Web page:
I'll start with a link to an article ArenaNet published about a year ago: "A New Way of Looking at Healing and Death". This, probably more than anything else, was instrumental to capturing my interest (bearing in mind that when I first read this, I had never played Guild Wars). In particular, the second half, where designer Jon Peters explains why GW2 does not feature the dedicated healing and tanking classes of the traditional MMORPG trinity.
Now, let me preface this by saying that I played a healer for years in WoW, and loved it. During Burning Crusade, I decided to switch mains from my original rogue (created on release day) to my priest, and I never looked back. Peters gives an interesting description of the appeal of heals:
"It's not about clicking on a health bar and watching it go up, it's about being there for your friends when they need you"
That's what I was after. Having raided as a rogue for a couple of years, I yearned for a position of responsibility. I wanted to feel that I could make the difference between success and failure. Between the group wiping and me keeping them alive. Not between the group doing x dps and doing x+1000 dps.
Peters says "we don't like sitting around spamming 'looking for healer' to global chat". I'm sure dps players didn't like that. I didn't like having to call raids because I was there but no other healers were. I also didn't like it when I got benched because we had too many healers online that night! Granted, raiding was more flexible than 5-man instancing, where it really was "1 tank, 1 healer, 3 dps, or go home." But we still didn't have that much wiggle room.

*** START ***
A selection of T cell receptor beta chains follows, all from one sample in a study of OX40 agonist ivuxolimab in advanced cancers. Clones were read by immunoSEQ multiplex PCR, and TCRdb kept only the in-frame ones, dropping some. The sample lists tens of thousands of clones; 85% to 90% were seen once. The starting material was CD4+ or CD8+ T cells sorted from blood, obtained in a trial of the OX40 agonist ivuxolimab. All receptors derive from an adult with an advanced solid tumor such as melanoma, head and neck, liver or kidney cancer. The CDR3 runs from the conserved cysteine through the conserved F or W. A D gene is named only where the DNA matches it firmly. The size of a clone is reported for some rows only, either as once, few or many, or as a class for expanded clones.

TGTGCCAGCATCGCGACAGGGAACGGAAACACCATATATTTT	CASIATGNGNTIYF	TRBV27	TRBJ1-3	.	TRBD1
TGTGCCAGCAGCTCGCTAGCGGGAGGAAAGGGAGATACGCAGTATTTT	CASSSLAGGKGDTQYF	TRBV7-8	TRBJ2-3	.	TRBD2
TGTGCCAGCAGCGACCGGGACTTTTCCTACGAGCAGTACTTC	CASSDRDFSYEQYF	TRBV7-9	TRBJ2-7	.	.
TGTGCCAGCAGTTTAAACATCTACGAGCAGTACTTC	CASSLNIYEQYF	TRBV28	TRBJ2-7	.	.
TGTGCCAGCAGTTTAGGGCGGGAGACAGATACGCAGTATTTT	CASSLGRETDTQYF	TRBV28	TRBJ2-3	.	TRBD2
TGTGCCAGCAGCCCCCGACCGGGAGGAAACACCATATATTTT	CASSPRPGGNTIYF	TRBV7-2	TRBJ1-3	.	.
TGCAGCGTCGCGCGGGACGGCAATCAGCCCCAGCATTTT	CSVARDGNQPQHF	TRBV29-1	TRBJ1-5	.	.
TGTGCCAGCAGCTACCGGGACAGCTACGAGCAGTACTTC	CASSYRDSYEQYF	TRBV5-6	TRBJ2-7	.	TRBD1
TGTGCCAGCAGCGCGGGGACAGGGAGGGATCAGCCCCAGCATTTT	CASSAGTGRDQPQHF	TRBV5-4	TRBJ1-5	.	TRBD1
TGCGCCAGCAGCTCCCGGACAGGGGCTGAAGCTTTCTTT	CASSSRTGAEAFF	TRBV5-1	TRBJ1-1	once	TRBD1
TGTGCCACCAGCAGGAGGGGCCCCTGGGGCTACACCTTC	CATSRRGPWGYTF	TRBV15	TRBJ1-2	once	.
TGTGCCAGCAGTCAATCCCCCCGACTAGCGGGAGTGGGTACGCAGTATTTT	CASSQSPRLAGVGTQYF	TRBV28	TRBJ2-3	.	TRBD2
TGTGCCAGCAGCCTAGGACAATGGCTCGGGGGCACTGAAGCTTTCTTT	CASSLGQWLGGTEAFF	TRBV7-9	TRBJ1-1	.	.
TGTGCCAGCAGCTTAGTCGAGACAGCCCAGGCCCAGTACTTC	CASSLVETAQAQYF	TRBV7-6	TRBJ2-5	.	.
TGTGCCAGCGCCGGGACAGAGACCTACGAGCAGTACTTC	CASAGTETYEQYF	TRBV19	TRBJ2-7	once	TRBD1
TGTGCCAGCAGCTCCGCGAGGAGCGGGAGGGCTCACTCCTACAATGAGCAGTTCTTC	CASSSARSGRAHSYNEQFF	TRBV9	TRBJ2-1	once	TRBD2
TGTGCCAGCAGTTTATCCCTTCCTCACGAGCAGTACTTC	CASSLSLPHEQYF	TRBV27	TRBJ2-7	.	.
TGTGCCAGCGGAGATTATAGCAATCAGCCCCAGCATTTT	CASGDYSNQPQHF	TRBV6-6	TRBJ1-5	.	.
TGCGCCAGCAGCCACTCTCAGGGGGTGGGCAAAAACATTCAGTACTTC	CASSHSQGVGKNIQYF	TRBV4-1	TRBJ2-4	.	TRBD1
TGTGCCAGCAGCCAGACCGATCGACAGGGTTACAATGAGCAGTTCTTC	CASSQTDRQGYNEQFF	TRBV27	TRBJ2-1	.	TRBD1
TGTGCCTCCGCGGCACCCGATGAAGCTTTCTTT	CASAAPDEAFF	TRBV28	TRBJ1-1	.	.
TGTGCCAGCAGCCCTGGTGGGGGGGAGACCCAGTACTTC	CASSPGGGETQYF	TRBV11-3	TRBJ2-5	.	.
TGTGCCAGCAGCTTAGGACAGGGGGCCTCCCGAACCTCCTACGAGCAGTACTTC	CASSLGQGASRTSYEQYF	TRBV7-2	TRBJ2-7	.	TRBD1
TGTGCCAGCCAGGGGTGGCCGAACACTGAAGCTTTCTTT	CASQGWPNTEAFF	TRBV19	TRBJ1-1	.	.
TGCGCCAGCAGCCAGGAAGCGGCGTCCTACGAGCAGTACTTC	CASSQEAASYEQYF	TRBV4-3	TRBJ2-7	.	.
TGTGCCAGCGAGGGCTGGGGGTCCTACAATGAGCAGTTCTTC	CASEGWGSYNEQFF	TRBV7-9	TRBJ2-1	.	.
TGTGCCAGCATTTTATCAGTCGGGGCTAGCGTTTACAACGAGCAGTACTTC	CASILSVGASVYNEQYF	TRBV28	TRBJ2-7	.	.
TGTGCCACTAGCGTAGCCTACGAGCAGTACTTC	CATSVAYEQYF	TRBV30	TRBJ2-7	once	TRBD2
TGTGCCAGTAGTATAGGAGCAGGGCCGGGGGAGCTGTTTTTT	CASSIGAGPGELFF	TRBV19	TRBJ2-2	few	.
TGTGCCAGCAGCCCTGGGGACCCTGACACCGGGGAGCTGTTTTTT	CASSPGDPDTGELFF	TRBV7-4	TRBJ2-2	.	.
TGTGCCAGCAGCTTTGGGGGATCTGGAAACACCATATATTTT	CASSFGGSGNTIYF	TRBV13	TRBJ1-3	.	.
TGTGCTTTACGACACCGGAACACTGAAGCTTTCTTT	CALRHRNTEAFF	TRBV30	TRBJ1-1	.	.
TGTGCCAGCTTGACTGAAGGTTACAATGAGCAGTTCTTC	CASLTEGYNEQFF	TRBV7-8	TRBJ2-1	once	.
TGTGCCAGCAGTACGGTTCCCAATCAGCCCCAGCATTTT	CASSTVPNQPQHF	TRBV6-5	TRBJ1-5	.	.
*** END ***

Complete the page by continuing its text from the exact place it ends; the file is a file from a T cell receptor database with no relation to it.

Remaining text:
The actual gameplay? The "clicking on a health bar and watching it go up"? That wasn't what I was there for. Don't get me wrong, playing reactively has an appeal over the pursuit of mechanical perfection involved in mastering your rotation as a rogue. But then I think about interrupting, as a rogue - a real high-pressure reactive role. Or playing a Guardian in LOTRO, where you have a raft of attacks that can only be performed following a successful block or parry. That sort of thing keeps you focused on the game, you don't need to be healing to be reactive.
Next thing on my mind: tanking and healing is a pretty weird implementation of heroic fantasy. I really can't think of tank and healer archetypes in the great works of fantasy. I felt far more like a fantasy hero playing Diablo 2 - slaughtering hordes of monsters before they could reach me and devour me, desperately running around to avoid Diablo's flames - than I did playing WoW, standing at the back of the group spamming heals. And if the trinity model doesn't really resemble classic fantasy, don't even get me started on Bioware's bizarre decision to try to bolt an EverQuest-style trinity class system onto Star Wars: The Old Republic. Yep, that's how I remember the Star Wars movies, lots of fights where an armoured rebel trooper stood in the front line, soaking up blaster fire, while a Jedi stood behind force-healing him. Ridiculous.
So, if Guild Wars 2 can deliver us fantasy action, where every player is trying to deal damage, whilst avoiding damage, interfering with the enemy via debuffs, interrupts and knockdowns, and performing a limited amount of healing, then I'll be ecstatic.